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How I’m using the FTSE 100 to prepare for Brexit

Brexit is one of the most significant risks UK investors have to deal with right now. No matter what your opinion, it is already clear that the uncertainty surrounding what will happen when the UK eventually leaves the EU is having an impact on business confidence, and this is terrible news for investors.

Even if a deal is agreed between the UK and the EU before the country crashes out, there will still be a lot of questions that need to be answered before international investors can invest their money in the UK with confidence. And if the country does crash out, it could take even longer before business confidence returns.

What happens next? 

No one knows what will happen when the UK does leave the EU and if it will be a good or a bad thing. However, what we do know now is that the outlook for the UK economy is very uncertain, and if there’s one thing the stock market does not like, it is uncertainty.

Trying to invest in this environment is extremely difficult because, as I said above, we don’t know what the future holds for the UK economy and business environment. With this being the case, I have allocated a large percentage of my portfolio to the FTSE 100 in an attempt to navigate Brexit uncertainty and prepare for whatever comes next.

Global market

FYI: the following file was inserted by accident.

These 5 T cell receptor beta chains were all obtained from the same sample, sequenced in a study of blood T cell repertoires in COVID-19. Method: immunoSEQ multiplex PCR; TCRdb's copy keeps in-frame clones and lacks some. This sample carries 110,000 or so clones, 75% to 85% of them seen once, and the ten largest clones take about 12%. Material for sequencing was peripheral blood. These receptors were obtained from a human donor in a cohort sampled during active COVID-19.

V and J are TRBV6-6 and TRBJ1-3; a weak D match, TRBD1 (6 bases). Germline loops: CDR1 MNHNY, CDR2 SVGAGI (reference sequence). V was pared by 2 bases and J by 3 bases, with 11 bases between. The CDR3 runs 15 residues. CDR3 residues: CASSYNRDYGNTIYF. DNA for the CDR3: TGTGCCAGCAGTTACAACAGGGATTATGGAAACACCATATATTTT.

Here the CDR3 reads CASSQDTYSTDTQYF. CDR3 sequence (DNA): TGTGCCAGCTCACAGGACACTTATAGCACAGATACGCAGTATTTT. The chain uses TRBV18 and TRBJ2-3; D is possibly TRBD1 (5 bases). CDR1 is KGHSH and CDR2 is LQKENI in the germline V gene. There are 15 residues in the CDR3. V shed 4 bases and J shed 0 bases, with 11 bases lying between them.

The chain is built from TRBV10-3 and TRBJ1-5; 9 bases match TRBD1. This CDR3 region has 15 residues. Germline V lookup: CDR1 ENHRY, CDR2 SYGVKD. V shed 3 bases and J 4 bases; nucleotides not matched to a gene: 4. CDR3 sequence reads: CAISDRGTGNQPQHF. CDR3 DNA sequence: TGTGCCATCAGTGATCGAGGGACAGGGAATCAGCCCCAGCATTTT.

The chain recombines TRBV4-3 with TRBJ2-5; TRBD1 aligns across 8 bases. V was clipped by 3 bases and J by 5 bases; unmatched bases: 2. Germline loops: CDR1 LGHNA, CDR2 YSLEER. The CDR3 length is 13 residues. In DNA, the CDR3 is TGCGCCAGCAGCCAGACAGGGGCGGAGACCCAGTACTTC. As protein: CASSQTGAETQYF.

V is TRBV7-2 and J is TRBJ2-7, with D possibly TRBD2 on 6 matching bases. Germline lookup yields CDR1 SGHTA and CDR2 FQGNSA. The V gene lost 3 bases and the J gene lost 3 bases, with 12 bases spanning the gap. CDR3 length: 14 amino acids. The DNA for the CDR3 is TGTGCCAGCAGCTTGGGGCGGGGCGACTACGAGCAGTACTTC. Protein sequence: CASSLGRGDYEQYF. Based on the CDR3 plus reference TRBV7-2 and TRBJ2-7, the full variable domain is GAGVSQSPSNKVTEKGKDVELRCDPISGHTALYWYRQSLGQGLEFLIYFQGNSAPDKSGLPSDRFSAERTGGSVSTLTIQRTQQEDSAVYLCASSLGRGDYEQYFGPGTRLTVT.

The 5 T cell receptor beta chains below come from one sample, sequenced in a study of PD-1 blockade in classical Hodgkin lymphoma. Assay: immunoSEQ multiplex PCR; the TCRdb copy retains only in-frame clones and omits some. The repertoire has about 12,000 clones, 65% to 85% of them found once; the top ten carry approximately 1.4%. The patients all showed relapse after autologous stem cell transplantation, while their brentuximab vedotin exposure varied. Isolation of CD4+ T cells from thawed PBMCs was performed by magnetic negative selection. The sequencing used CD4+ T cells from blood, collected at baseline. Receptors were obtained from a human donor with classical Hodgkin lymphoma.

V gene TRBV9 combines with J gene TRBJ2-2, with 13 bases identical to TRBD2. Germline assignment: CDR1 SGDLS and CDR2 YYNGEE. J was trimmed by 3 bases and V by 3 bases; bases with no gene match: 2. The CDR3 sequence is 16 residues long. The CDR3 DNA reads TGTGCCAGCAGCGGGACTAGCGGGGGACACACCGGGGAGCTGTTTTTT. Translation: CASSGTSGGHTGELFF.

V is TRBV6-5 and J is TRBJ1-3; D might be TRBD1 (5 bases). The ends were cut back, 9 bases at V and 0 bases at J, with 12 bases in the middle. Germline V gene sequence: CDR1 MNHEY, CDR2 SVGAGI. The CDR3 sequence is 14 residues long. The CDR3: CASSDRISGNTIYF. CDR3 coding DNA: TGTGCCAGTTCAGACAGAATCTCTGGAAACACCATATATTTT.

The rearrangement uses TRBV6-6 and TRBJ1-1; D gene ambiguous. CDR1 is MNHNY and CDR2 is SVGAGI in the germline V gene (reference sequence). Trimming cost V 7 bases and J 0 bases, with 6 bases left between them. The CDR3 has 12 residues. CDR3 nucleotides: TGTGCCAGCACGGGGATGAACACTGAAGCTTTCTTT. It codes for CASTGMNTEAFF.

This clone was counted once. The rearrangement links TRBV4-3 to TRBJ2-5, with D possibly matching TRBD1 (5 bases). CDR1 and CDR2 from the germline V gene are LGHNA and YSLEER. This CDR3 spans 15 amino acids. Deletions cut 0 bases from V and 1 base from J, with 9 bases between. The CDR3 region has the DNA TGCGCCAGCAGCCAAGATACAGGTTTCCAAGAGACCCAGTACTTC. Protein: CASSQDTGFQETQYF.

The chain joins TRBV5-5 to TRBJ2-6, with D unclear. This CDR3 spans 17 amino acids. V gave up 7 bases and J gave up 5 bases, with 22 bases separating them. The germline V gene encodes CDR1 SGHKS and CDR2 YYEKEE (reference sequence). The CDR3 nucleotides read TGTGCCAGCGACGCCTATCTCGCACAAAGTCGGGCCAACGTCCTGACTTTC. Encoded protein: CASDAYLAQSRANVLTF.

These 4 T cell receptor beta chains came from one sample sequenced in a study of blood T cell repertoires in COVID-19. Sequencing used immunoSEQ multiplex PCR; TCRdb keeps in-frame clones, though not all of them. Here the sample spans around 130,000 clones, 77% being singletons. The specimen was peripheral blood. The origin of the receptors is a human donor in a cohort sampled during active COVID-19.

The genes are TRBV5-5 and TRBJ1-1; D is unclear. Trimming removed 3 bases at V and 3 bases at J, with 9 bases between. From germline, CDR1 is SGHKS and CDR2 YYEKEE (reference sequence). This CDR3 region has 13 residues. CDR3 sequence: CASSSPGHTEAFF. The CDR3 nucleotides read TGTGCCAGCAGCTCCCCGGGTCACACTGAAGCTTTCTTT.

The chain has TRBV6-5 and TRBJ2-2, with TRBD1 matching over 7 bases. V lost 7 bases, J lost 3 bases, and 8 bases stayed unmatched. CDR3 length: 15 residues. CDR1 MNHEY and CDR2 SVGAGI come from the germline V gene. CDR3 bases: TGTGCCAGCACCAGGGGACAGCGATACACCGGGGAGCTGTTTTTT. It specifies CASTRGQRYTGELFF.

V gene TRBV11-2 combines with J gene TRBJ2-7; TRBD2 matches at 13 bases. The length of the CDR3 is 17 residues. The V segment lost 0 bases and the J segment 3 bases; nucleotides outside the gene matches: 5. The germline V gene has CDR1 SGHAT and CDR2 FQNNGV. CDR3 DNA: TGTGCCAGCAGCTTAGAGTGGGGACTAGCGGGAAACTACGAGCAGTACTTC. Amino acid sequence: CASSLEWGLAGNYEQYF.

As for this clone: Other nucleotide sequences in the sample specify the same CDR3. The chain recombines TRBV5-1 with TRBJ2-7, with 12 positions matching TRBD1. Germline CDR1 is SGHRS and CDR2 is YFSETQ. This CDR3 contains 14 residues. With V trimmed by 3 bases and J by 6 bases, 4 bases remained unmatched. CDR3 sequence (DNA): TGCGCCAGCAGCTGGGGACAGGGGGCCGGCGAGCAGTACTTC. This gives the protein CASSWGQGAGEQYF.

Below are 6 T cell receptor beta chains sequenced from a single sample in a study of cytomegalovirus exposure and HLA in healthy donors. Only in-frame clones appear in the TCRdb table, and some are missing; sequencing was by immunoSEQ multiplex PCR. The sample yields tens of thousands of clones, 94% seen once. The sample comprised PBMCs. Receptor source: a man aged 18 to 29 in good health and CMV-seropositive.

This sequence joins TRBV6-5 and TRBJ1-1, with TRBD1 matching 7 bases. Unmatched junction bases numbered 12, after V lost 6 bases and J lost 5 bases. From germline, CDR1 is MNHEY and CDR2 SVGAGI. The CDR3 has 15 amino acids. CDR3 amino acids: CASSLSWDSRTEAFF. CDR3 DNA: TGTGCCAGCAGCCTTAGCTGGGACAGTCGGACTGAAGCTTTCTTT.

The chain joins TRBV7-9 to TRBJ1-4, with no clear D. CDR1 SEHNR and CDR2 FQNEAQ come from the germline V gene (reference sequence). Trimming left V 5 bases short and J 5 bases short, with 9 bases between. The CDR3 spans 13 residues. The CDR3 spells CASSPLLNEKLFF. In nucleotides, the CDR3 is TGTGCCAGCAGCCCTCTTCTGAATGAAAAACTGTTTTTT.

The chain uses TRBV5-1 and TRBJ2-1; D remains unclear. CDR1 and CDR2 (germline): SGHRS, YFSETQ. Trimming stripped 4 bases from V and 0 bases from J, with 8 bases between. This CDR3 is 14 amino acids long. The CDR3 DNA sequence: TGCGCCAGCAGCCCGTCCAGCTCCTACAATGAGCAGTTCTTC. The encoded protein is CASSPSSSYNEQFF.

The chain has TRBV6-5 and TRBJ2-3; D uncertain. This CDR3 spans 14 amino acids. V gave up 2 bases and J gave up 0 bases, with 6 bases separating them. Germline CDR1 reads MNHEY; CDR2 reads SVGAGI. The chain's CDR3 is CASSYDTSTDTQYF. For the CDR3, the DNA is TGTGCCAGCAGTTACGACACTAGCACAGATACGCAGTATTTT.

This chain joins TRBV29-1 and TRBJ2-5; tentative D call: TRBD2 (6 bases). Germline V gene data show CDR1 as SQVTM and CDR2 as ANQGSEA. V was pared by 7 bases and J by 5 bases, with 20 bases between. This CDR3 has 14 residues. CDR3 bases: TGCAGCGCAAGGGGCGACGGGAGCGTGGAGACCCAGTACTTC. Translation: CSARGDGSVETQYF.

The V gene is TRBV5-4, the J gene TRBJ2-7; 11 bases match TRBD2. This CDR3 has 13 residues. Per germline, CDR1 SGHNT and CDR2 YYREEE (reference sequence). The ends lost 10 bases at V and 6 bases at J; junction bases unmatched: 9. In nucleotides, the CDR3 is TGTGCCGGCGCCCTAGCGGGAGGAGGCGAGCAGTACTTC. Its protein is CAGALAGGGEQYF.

The reason why I have invested such a large portion of my wealth in the FTSE 100 is that it is a global index. More than 70% of FTSE 100 profits come from outside the UK, which tells me that no matter what happens to the UK economy in the next two to four years, this index should continue to provide a return for investors.

The global economy seems to be in a good position right now with leading economies such as China, India and the US all powering ahead. Forecasts suggest global economic growth will average around 3.5% in the next few years, which should provide a fertile environment for the FTSE 100’s leading blue-chips to grow and continue to produce an attractive return for investors.

Inflation protection 

On top of this, the index offers a dividend yield of around 4.5%, which has helped me navigate rising inflation since the Brexit vote in June 2016. Indeed, since the vote, inflation has risen from approximately 0.5% per annum to over 3% at the end of 2017. With most bank savings accounts offering less than 1%, after factoring in inflation, I estimate savers have seen the purchasing power of their money deteriorate by approximately 4% over the past two years. 

With a yield of 4.5%, the FTSE 100 has not only helped investors protect the purchasing power of their money, but grow it as well. And because this yield is an aggregation of the dividend yields of FTSE 100 stocks, it is funded by profits produced around the world, which leads me to conclude that no matter what happens to the UK when it leaves the EU, the yield will continue.

So, that’s how I’m using the FTSE 100 to protect my portfolio from Brexit uncertainty and why I think you should do the same. 

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Rupert Hargreaves owns no share mentioned. The Motley Fool UK has no position in any of the shares mentioned. Views expressed on the companies mentioned in this article are those of the writer and therefore may differ from the official recommendations we make in our subscription services such as Share Advisor, Hidden Winners and Pro. Here at The Motley Fool we believe that considering a diverse range of insights makes us better investors.